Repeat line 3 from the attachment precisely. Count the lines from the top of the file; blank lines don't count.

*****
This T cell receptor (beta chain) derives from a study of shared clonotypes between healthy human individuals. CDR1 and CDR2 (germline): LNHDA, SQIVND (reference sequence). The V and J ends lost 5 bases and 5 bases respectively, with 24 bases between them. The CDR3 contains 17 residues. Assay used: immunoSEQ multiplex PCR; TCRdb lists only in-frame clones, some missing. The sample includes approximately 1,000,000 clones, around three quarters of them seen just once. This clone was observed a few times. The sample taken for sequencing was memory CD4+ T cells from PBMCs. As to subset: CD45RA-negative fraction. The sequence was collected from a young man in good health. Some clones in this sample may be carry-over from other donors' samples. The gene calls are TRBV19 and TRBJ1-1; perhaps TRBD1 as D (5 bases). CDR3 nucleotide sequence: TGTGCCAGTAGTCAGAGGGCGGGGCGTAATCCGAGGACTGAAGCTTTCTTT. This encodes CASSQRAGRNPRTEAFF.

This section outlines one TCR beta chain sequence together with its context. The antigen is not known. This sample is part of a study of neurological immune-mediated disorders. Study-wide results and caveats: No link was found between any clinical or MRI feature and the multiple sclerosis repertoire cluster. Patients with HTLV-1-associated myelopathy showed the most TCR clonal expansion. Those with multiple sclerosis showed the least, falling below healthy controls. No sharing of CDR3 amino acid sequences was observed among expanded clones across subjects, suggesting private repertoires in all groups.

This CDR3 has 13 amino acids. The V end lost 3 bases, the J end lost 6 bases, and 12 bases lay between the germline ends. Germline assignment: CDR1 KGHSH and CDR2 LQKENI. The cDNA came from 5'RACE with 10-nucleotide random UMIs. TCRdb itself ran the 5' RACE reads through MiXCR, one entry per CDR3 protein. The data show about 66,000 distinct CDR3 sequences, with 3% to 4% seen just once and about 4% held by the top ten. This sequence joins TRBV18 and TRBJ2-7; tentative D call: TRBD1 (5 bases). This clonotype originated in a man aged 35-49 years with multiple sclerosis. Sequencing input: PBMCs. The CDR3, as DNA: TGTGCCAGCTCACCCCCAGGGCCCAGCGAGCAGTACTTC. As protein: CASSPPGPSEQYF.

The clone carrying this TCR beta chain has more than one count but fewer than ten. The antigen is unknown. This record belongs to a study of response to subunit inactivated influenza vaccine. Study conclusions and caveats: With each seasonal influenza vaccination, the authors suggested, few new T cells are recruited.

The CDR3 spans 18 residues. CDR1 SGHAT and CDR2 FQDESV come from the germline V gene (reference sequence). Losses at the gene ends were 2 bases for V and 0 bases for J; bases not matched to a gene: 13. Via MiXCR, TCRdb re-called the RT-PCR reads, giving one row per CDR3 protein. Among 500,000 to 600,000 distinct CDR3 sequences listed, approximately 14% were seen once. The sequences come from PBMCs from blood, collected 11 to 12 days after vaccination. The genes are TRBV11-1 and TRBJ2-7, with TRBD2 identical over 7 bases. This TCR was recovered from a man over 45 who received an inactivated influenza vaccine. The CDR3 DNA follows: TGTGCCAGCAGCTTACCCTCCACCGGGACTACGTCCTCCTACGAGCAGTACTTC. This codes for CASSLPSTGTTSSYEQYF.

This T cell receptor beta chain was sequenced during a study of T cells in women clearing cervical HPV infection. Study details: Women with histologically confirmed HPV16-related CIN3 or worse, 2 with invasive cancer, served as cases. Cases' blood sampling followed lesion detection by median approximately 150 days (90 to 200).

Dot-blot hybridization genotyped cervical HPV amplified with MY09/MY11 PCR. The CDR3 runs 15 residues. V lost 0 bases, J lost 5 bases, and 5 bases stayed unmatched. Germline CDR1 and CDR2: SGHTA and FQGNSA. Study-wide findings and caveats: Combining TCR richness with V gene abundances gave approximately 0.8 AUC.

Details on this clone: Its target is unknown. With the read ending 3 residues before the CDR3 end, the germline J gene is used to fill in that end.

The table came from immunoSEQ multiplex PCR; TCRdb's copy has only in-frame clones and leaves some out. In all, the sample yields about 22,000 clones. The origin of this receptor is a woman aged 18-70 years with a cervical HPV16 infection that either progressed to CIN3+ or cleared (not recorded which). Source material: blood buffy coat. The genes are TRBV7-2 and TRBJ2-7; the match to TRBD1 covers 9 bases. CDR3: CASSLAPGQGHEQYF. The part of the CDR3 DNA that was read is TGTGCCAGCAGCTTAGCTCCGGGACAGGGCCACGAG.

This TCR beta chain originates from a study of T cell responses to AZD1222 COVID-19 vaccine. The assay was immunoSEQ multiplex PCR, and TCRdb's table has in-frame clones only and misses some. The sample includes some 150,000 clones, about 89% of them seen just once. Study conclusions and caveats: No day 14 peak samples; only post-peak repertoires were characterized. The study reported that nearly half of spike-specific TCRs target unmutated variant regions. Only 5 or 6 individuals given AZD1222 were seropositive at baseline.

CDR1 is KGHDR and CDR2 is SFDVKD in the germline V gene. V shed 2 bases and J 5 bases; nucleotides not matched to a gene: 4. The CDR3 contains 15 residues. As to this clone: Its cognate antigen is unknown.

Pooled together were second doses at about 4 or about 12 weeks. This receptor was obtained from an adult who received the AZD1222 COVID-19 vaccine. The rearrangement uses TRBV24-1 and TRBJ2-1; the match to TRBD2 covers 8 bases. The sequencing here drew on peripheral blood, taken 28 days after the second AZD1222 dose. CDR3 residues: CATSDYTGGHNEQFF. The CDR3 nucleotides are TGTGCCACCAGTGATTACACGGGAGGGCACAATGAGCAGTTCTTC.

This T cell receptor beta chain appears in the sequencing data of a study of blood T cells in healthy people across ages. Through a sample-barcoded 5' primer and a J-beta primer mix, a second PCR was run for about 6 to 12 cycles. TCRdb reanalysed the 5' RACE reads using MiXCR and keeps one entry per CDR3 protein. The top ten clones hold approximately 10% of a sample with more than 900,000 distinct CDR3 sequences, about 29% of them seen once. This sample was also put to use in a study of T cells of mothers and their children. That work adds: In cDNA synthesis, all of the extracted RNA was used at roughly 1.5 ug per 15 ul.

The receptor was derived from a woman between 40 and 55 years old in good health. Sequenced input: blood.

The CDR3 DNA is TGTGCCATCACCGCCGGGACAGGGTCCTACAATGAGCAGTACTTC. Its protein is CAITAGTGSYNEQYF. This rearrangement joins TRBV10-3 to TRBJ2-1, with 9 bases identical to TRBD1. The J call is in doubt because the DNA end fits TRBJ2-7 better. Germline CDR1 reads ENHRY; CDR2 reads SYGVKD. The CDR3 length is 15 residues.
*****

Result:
This CDR3 has 13 amino acids. The V end lost 3 bases, the J end lost 6 bases, and 12 bases lay between the germline ends. Germline assignment: CDR1 KGHSH and CDR2 LQKENI. The cDNA came from 5'RACE with 10-nucleotide random UMIs. TCRdb itself ran the 5' RACE reads through MiXCR, one entry per CDR3 protein. The data show about 66,000 distinct CDR3 sequences, with 3% to 4% seen just once and about 4% held by the top ten. This sequence joins TRBV18 and TRBJ2-7; tentative D call: TRBD1 (5 bases). This clonotype originated in a man aged 35-49 years with multiple sclerosis. Sequencing input: PBMCs. The CDR3, as DNA: TGTGCCAGCTCACCCCCAGGGCCCAGCGAGCAGTACTTC. As protein: CASSPPGPSEQYF.